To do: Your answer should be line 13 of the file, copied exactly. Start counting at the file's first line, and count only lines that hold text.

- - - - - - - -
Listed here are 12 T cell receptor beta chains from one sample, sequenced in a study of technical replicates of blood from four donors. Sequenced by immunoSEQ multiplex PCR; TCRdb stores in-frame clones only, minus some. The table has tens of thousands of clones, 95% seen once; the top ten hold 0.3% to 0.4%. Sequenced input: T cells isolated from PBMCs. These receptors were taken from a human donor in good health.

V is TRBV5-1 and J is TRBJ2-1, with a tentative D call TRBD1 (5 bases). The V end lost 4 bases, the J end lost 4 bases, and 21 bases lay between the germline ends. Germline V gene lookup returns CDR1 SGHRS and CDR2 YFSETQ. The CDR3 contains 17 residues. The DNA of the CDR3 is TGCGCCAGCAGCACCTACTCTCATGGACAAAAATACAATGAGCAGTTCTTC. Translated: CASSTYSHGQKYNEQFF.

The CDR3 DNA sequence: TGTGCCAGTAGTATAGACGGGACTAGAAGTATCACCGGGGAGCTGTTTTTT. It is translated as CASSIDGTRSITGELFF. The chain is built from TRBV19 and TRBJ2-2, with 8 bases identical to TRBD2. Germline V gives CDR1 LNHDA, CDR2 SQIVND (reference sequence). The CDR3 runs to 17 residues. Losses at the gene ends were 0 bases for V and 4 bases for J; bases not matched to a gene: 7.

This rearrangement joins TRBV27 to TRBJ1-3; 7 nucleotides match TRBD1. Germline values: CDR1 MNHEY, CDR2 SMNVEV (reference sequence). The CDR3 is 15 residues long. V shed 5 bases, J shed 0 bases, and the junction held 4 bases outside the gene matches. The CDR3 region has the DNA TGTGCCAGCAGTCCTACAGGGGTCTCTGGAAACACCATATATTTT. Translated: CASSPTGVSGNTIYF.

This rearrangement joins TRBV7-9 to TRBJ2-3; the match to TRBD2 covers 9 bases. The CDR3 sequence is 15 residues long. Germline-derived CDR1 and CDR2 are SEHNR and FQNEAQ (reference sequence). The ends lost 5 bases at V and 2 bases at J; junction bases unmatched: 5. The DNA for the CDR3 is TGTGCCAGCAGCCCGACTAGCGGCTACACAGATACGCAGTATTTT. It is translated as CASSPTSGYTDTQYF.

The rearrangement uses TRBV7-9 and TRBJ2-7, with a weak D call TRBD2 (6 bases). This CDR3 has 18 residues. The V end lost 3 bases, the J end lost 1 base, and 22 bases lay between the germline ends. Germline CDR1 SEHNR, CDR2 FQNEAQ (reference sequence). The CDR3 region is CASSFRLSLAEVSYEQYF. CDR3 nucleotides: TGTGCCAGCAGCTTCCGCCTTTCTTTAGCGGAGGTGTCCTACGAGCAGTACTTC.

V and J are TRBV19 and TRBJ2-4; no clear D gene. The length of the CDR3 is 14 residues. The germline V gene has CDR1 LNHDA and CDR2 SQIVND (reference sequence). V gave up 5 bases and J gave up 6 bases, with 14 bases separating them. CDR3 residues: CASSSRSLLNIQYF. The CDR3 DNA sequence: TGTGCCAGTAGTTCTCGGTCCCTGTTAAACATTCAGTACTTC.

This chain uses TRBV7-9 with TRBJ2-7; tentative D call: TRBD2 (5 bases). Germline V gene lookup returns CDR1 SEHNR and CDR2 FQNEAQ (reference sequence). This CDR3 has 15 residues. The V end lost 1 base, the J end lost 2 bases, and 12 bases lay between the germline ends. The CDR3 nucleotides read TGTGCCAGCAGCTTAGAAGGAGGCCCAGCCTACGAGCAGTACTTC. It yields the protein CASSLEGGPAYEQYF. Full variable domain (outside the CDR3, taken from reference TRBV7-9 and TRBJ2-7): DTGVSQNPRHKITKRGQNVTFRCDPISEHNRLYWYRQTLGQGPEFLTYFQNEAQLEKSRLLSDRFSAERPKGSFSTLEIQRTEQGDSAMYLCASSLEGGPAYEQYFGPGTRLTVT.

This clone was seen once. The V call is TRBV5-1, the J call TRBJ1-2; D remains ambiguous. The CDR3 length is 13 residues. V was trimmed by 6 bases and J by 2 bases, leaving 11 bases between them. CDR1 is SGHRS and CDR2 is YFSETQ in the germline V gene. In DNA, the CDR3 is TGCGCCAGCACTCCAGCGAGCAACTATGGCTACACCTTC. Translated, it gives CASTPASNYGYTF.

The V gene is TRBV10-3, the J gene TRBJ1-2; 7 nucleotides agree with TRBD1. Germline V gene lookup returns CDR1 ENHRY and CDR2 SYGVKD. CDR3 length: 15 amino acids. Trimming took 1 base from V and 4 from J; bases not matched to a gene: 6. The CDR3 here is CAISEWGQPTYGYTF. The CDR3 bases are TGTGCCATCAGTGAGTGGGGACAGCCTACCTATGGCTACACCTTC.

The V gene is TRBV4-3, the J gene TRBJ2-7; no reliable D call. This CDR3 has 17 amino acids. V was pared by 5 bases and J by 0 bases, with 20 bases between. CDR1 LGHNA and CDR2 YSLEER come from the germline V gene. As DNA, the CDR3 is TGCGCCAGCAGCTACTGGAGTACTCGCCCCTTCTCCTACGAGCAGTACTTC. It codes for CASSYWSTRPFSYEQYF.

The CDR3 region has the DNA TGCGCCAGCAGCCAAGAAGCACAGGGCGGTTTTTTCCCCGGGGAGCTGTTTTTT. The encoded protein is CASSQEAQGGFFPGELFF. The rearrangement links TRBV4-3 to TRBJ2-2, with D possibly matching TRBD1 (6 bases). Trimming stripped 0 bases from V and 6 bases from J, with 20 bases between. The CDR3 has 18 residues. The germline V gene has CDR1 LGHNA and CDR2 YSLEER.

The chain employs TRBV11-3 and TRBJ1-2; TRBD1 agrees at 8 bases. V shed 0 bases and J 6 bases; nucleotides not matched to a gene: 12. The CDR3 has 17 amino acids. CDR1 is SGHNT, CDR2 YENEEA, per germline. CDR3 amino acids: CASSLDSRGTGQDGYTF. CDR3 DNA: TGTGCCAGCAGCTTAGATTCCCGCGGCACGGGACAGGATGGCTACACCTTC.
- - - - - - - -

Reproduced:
The chain employs TRBV11-3 and TRBJ1-2; TRBD1 agrees at 8 bases. V shed 0 bases and J 6 bases; nucleotides not matched to a gene: 12. The CDR3 has 17 amino acids. CDR1 is SGHNT, CDR2 YENEEA, per germline. CDR3 amino acids: CASSLDSRGTGQDGYTF. CDR3 DNA: TGTGCCAGCAGCTTAGATTCCCGCGGCACGGGACAGGATGGCTACACCTTC.